January 16, 2011
Deficit-Inspired National Strategy
The sovereign debt issues of Europe will soon pale in comparison to the sovereign debt issues of the United States.
The European crisis is merely the forerunner to the real crisis percolating in Washington and the fifty state capitals.
The financial irresponsibility of our elected officials has provided a determined enemy a powerful weapon to use against us in an economic attack.
What concerns me is that most lawmakers at the federal, state, and local levels do not understand the absolute severity of the crisis. The sheer magnitude of our debt makes the United States extremely vulnerable to an economic attack. We are not too big to fail!
As Secretary Gates and the Pentagon consider cost reductions to reduce the deficit and consider rethinking the future of warfare in the 21st century, our Congress is forgetting the most powerful lesson of all -- history. Those who do not remember history are doomed to repeat it.
Ronald Reagan understood economic warfare extremely well. He did it against the USSR and won. The six-hundred-ship Navy was an economic attack, not a military one!
The failure to understand our vulnerabilities with our debt and the strategic bind we have put ourselves in will lead to tragic consequences. This is not the time for window dressing in Congress. We need structural changes in government.
The spiraling deficits, unfunded pension liabilities, and the retirement of baby boomers means that the perfect storm is headed our way.
My experience as a retired Marine colonel and an expert in economic warfare indicates that the following are the assumptions that an enemy would use in an economic attack.
- Our national debt of over $14.11 trillion as of January 5, 2011 is being financed with unrealistically low interest rates, which makes us susceptible to greater budget difficulties should short-term interest rates merely go back to 3%.
- The vast majority of our debt at the federal level is funded with short-term debt maturing in five years or less, making the U.S. strategically vulnerable to refinancing our debt.
- The recent extension of tax rates was needed, but what was not needed without other budget cuts was an additional reduction of social security taxes for two years that adds another $1 trillion to the $14-trillion in debt. The reduction in social security rates may have been important to stave off a depression, but it will not have that effect unless Congress reins in other spending.
- The unfunded state government and teacher pension liabilities means that property taxes will escalate, putting more homeowners and banks in severe jeopardy. Remember that property taxes are a senior lien to mortgages, so banks are at a real risk.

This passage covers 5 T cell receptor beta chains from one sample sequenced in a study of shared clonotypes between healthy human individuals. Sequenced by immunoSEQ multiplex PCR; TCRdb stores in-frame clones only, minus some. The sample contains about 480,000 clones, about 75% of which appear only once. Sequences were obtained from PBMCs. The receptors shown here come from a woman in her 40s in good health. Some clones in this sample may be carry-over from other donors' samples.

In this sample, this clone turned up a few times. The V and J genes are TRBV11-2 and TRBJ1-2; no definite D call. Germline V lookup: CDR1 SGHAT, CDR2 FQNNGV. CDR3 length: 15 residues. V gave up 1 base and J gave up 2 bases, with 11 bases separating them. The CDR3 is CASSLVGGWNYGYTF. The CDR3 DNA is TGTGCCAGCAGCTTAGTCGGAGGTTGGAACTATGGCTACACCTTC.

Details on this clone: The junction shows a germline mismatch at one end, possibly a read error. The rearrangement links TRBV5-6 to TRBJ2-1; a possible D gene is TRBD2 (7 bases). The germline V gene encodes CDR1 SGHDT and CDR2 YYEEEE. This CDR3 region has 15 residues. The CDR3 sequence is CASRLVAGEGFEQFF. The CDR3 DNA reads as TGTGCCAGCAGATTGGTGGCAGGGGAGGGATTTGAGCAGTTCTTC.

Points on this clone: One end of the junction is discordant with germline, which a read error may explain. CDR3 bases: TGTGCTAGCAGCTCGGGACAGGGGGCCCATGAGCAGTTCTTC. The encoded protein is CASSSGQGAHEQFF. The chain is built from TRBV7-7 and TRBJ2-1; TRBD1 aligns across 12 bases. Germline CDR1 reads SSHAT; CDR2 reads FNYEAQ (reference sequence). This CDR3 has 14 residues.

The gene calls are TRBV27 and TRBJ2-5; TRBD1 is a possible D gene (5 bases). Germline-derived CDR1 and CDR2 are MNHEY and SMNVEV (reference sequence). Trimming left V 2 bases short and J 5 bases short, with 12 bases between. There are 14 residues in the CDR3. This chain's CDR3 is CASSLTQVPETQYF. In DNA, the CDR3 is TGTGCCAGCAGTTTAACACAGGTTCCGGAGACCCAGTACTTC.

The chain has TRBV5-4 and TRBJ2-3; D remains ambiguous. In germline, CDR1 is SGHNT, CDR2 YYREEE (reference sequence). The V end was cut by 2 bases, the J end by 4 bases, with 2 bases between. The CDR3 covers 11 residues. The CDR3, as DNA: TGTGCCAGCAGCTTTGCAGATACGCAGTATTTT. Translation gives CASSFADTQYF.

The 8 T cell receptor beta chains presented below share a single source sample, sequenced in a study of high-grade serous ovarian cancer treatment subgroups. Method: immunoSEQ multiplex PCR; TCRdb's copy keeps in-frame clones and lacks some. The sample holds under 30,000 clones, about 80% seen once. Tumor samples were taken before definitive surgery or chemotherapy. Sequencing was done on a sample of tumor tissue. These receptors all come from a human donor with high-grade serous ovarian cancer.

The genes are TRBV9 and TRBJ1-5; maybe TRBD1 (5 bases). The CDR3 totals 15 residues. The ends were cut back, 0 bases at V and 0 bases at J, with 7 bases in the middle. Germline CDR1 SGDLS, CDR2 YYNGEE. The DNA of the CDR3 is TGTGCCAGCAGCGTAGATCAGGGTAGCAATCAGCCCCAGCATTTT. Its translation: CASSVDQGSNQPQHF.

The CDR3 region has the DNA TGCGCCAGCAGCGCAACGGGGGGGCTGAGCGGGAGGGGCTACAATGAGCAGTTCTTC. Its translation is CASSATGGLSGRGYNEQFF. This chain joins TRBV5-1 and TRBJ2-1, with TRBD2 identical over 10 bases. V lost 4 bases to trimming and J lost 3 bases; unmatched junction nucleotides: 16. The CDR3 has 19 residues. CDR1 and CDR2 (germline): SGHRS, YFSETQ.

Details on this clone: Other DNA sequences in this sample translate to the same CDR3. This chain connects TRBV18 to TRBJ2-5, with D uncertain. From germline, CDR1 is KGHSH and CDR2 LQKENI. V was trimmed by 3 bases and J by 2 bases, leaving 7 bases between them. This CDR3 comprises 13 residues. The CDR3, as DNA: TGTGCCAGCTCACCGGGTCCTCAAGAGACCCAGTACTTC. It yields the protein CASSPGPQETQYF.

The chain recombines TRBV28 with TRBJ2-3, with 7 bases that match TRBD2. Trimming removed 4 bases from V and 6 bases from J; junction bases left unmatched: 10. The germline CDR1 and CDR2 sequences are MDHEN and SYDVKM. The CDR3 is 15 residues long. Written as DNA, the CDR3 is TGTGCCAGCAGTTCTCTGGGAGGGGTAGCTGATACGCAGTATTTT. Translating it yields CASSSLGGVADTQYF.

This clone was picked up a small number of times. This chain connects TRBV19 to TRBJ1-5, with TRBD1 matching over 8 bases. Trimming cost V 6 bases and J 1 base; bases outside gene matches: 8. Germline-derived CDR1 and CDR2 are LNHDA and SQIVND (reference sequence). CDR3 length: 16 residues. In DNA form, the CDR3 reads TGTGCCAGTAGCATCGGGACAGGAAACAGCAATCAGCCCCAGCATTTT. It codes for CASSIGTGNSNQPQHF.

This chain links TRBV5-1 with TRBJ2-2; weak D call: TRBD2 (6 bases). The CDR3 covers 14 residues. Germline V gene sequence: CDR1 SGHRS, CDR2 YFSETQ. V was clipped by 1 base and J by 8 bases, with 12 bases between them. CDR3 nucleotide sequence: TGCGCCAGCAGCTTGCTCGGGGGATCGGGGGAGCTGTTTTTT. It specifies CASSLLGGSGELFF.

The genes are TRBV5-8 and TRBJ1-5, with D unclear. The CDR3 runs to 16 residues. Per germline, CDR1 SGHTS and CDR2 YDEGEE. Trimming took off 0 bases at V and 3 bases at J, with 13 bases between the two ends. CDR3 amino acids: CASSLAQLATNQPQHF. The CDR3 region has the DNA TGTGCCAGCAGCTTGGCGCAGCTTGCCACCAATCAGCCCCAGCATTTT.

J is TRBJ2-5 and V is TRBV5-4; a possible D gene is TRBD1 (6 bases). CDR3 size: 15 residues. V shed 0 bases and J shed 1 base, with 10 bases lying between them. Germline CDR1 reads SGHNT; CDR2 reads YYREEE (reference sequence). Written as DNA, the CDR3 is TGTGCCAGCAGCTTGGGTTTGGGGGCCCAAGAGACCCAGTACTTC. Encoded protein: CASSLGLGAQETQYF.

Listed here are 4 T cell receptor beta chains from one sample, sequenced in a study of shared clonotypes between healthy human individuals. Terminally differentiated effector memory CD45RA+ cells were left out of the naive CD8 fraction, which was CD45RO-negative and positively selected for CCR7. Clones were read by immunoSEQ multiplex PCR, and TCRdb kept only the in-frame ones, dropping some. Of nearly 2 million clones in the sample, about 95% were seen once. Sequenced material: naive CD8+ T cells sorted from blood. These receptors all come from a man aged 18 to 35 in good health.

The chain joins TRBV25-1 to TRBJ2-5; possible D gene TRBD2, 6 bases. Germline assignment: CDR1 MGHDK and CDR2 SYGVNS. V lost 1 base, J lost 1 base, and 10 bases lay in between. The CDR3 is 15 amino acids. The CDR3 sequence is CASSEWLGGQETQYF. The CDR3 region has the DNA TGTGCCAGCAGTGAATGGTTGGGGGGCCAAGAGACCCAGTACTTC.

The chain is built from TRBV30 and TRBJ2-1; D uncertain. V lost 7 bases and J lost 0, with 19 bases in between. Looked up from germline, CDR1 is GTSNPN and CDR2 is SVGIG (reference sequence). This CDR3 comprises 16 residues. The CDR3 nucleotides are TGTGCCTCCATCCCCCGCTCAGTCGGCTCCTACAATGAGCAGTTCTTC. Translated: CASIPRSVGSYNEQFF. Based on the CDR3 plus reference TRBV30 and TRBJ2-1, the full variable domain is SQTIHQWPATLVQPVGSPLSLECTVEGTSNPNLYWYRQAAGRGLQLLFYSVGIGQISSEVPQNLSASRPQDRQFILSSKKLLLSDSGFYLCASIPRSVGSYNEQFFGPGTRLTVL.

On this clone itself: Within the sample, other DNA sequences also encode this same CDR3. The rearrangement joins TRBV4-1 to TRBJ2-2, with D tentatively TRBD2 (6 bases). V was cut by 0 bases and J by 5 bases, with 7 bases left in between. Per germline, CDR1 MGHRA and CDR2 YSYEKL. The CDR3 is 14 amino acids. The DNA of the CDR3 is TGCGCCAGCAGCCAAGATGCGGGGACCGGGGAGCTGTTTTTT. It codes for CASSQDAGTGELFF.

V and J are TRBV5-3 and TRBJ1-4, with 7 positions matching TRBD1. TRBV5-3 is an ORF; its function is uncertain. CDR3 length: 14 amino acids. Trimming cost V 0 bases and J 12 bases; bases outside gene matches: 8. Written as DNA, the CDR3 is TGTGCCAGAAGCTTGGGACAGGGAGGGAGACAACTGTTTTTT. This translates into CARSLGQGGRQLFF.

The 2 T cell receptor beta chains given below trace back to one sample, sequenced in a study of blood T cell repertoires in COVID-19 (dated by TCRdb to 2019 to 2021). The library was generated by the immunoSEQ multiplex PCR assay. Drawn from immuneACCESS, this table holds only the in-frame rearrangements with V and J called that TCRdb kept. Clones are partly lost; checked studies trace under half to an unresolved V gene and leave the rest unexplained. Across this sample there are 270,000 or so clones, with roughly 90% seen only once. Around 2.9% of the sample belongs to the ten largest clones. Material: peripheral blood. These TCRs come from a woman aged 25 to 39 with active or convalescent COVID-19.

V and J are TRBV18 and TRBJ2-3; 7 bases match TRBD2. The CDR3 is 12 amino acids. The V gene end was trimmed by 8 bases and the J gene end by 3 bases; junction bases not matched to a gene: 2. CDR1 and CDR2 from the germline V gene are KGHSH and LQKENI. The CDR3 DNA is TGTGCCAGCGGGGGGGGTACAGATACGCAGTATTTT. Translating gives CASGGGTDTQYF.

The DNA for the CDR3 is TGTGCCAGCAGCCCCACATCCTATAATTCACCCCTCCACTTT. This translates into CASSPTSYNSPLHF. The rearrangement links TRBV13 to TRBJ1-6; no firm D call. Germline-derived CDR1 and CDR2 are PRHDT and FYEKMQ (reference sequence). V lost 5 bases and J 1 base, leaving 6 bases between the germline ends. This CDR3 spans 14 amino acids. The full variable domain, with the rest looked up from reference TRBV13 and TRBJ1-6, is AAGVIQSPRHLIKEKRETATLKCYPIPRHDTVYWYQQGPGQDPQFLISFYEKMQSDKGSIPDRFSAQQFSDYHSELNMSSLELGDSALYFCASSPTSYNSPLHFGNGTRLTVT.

- The coming retirement of so many baby boomers with the resultant lower taxes they pay and higher medical costs of an aging population will drain governmental budgets.
- A bankrupt Social Security system will not fix itself.
- A costly, broken, and fatal health care bill and medical system will collapse under their own weight. The mere aging of the health care providers and their coming retirements will make managing health care costs almost impossible.
- Sovereign debt of the rest of Europe is crushing them, and it will crush us. Our allies in Europe will not be able to bail us out, forcing us to rely on China or the Far East.
- Government bureaucracy will crush business growth and development. The sheer number of new regulations will make the entire nation an airline industry prototype.
The prospects for neutralizing these risks are diminishing.
The Pentagon is considering cost reductions such as canceling the next generation of the Expeditionary Fighting Vehicle, closing the Joint Forces Command, and reducing the numbers of generals and admirals in the military as ways of dealing with unrelenting budget deficits. Many claim that the warfare of the past will not recur.
I can only assure you of one thing -- a determined enemy will attack you where you have let yourself become vulnerable.
There is only one true solution to this national spending spree. Go on a diet! Every American must put self-interests on the back burner and put selfless sacrifice on the front burner. We must all be willing to contribute to this fight. President Kennedy was trying to tell us this in his inaugural address.
It is no longer our decision. Restrain spending on all fronts, or someone else will do it for you. Just ask the Greeks!
Frank Ryan , CPA specializes in corporate restructuring and lectures on ethics for the state CPA societies. Frank is a retired colonel in the Marine Corps Reserve and served in Iraq and briefly in Afghanistan.